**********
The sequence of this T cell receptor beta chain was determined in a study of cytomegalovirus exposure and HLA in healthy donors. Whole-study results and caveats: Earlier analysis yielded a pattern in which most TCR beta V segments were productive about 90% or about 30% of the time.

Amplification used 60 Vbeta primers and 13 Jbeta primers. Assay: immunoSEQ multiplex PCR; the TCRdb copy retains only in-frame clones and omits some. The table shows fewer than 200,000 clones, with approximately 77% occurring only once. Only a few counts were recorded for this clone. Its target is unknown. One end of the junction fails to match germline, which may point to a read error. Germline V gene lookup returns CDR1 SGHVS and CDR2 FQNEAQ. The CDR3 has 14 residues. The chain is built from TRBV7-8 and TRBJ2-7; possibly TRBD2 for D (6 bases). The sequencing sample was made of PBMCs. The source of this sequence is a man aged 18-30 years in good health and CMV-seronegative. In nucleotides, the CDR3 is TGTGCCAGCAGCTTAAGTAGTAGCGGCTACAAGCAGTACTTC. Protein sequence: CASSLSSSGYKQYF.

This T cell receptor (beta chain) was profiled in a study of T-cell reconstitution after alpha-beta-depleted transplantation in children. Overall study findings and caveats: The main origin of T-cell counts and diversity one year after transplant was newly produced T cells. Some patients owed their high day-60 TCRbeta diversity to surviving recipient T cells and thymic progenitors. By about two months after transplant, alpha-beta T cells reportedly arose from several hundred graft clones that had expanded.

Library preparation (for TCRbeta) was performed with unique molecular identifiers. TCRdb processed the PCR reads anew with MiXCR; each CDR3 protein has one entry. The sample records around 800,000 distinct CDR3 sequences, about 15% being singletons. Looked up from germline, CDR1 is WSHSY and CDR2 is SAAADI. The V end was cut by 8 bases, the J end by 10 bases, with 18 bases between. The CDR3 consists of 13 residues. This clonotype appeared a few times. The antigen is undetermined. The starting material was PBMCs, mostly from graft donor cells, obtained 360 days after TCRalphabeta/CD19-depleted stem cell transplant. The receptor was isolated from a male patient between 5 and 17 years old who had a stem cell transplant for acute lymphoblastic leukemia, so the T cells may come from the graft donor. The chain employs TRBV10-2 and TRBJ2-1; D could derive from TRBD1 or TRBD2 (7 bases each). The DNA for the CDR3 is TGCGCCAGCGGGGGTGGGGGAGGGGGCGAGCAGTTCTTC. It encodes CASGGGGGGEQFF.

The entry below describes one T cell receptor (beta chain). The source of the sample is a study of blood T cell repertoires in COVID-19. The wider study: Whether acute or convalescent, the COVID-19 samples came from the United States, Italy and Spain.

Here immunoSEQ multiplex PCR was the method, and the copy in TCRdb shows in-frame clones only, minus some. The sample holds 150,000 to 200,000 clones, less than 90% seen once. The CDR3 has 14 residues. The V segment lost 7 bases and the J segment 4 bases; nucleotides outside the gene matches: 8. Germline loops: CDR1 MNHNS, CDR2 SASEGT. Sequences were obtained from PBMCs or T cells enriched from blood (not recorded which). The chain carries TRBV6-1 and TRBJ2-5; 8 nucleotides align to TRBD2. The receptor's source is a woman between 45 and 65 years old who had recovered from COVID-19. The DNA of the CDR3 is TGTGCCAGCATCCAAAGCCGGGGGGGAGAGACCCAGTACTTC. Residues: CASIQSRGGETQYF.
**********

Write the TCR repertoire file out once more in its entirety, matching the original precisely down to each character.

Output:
The sequence of this T cell receptor beta chain was determined in a study of cytomegalovirus exposure and HLA in healthy donors. Whole-study results and caveats: Earlier analysis yielded a pattern in which most TCR beta V segments were productive about 90% or about 30% of the time.

Amplification used 60 Vbeta primers and 13 Jbeta primers. Assay: immunoSEQ multiplex PCR; the TCRdb copy retains only in-frame clones and omits some. The table shows fewer than 200,000 clones, with approximately 77% occurring only once. Only a few counts were recorded for this clone. Its target is unknown. One end of the junction fails to match germline, which may point to a read error. Germline V gene lookup returns CDR1 SGHVS and CDR2 FQNEAQ. The CDR3 has 14 residues. The chain is built from TRBV7-8 and TRBJ2-7; possibly TRBD2 for D (6 bases). The sequencing sample was made of PBMCs. The source of this sequence is a man aged 18-30 years in good health and CMV-seronegative. In nucleotides, the CDR3 is TGTGCCAGCAGCTTAAGTAGTAGCGGCTACAAGCAGTACTTC. Protein sequence: CASSLSSSGYKQYF.

This T cell receptor (beta chain) was profiled in a study of T-cell reconstitution after alpha-beta-depleted transplantation in children. Overall study findings and caveats: The main origin of T-cell counts and diversity one year after transplant was newly produced T cells. Some patients owed their high day-60 TCRbeta diversity to surviving recipient T cells and thymic progenitors. By about two months after transplant, alpha-beta T cells reportedly arose from several hundred graft clones that had expanded.

Library preparation (for TCRbeta) was performed with unique molecular identifiers. TCRdb processed the PCR reads anew with MiXCR; each CDR3 protein has one entry. The sample records around 800,000 distinct CDR3 sequences, about 15% being singletons. Looked up from germline, CDR1 is WSHSY and CDR2 is SAAADI. The V end was cut by 8 bases, the J end by 10 bases, with 18 bases between. The CDR3 consists of 13 residues. This clonotype appeared a few times. The antigen is undetermined. The starting material was PBMCs, mostly from graft donor cells, obtained 360 days after TCRalphabeta/CD19-depleted stem cell transplant. The receptor was isolated from a male patient between 5 and 17 years old who had a stem cell transplant for acute lymphoblastic leukemia, so the T cells may come from the graft donor. The chain employs TRBV10-2 and TRBJ2-1; D could derive from TRBD1 or TRBD2 (7 bases each). The DNA for the CDR3 is TGCGCCAGCGGGGGTGGGGGAGGGGGCGAGCAGTTCTTC. It encodes CASGGGGGGEQFF.

The entry below describes one T cell receptor (beta chain). The source of the sample is a study of blood T cell repertoires in COVID-19. The wider study: Whether acute or convalescent, the COVID-19 samples came from the United States, Italy and Spain.

Here immunoSEQ multiplex PCR was the method, and the copy in TCRdb shows in-frame clones only, minus some. The sample holds 150,000 to 200,000 clones, less than 90% seen once. The CDR3 has 14 residues. The V segment lost 7 bases and the J segment 4 bases; nucleotides outside the gene matches: 8. Germline loops: CDR1 MNHNS, CDR2 SASEGT. Sequences were obtained from PBMCs or T cells enriched from blood (not recorded which). The chain carries TRBV6-1 and TRBJ2-5; 8 nucleotides align to TRBD2. The receptor's source is a woman between 45 and 65 years old who had recovered from COVID-19. The DNA of the CDR3 is TGTGCCAGCATCCAAAGCCGGGGGGGAGAGACCCAGTACTTC. Residues: CASIQSRGGETQYF.